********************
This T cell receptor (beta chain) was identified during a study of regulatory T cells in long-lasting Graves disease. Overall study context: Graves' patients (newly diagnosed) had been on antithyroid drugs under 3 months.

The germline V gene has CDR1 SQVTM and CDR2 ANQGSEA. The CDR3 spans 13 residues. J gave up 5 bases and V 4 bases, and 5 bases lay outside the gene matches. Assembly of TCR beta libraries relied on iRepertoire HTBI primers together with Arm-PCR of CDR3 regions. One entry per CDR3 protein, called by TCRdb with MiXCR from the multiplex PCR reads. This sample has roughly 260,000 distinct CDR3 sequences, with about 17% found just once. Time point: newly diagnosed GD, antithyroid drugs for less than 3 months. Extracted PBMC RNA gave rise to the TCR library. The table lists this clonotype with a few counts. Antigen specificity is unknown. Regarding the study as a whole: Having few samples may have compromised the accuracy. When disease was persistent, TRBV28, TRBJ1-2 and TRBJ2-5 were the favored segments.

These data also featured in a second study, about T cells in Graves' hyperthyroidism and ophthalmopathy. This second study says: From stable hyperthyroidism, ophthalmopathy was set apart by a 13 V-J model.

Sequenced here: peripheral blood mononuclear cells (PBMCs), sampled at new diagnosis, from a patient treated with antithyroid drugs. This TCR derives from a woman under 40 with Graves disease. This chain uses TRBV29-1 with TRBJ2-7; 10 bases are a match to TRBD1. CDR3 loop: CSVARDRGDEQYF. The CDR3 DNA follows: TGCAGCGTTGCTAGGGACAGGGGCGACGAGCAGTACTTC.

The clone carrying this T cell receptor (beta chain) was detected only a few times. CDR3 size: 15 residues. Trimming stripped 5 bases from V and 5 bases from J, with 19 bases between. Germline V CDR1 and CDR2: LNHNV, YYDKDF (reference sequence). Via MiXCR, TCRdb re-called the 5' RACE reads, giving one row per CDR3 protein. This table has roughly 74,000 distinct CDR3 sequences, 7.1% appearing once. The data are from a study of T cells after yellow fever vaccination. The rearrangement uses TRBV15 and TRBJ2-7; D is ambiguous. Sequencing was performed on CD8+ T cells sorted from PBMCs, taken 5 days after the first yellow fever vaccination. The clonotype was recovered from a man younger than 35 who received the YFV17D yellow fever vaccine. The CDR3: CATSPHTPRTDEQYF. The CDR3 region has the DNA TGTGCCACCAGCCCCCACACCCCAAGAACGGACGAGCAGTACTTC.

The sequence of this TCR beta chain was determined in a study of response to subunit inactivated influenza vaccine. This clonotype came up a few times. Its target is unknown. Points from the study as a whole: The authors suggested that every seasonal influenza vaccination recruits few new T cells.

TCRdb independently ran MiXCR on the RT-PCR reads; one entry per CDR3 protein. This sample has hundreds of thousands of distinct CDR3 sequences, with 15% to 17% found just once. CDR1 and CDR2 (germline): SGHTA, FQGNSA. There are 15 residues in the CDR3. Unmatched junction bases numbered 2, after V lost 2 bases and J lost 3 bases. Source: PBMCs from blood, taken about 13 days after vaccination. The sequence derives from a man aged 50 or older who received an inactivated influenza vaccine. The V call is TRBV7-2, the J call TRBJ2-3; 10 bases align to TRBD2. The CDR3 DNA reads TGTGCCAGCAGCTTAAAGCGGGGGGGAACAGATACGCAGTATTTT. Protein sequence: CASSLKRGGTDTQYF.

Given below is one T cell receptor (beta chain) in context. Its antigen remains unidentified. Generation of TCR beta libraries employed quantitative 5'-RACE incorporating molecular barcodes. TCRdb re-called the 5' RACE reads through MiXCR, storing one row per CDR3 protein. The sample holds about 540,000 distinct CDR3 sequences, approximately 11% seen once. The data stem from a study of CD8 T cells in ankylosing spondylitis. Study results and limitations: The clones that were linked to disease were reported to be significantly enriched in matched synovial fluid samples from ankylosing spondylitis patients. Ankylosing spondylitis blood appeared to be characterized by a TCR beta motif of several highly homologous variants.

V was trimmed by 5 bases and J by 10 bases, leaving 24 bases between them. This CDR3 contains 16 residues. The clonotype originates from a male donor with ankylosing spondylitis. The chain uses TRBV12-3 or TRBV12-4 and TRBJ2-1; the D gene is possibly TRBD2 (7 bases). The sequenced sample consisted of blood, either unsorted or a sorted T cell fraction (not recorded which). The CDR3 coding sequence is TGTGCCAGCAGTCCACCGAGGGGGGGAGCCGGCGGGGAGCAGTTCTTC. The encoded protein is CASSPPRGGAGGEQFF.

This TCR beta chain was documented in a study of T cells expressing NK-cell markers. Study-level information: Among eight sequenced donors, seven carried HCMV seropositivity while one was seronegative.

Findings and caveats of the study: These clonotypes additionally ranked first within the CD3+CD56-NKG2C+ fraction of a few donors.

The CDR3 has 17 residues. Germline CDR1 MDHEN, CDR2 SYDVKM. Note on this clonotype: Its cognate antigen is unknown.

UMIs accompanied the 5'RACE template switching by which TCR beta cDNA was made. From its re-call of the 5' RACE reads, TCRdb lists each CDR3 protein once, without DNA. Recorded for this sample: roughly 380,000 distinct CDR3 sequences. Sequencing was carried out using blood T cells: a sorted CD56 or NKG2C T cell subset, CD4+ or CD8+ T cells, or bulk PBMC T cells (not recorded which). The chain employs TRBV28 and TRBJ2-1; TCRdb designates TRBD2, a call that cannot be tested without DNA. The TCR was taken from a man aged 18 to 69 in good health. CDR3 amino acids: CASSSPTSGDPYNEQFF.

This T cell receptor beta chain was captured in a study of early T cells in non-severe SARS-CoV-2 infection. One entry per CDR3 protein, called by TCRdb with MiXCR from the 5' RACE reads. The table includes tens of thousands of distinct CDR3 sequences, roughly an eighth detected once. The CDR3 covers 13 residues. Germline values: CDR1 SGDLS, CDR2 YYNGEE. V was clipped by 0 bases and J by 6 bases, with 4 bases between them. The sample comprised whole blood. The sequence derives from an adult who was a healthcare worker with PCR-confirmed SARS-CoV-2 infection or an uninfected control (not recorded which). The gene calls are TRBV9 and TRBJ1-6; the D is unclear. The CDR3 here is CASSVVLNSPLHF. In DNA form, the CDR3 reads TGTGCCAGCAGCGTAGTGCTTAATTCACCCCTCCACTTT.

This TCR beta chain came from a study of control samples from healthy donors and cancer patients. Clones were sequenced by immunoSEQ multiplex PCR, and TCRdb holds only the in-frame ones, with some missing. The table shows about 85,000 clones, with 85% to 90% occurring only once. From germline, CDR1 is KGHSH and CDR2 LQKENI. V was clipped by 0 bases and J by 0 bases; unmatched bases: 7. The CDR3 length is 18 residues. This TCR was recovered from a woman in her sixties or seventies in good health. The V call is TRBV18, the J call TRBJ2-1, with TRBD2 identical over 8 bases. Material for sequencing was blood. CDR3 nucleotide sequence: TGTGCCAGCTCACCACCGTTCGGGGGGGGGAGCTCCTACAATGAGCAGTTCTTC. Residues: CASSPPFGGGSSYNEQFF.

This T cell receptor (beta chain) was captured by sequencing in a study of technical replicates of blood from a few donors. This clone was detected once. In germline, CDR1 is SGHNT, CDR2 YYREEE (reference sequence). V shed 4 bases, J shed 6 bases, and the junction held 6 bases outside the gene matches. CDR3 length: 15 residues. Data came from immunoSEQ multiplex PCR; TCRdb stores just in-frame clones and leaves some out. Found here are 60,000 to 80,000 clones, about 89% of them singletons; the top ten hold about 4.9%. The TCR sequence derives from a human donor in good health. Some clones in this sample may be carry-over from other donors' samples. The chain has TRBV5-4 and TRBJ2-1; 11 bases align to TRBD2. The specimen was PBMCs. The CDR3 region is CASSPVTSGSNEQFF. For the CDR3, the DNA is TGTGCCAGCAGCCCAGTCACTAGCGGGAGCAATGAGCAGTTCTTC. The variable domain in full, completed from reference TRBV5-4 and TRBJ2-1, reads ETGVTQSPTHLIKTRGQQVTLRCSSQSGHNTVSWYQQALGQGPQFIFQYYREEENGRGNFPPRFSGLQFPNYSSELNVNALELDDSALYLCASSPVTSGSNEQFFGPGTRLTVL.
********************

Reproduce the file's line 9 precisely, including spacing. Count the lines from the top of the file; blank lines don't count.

V was trimmed by 5 bases and J by 10 bases, leaving 24 bases between them. This CDR3 contains 16 residues. The clonotype originates from a male donor with ankylosing spondylitis. The chain uses TRBV12-3 or TRBV12-4 and TRBJ2-1; the D gene is possibly TRBD2 (7 bases). The sequenced sample consisted of blood, either unsorted or a sorted T cell fraction (not recorded which). The CDR3 coding sequence is TGTGCCAGCAGTCCACCGAGGGGGGGAGCCGGCGGGGAGCAGTTCTTC. The encoded protein is CASSPPRGGAGGEQFF.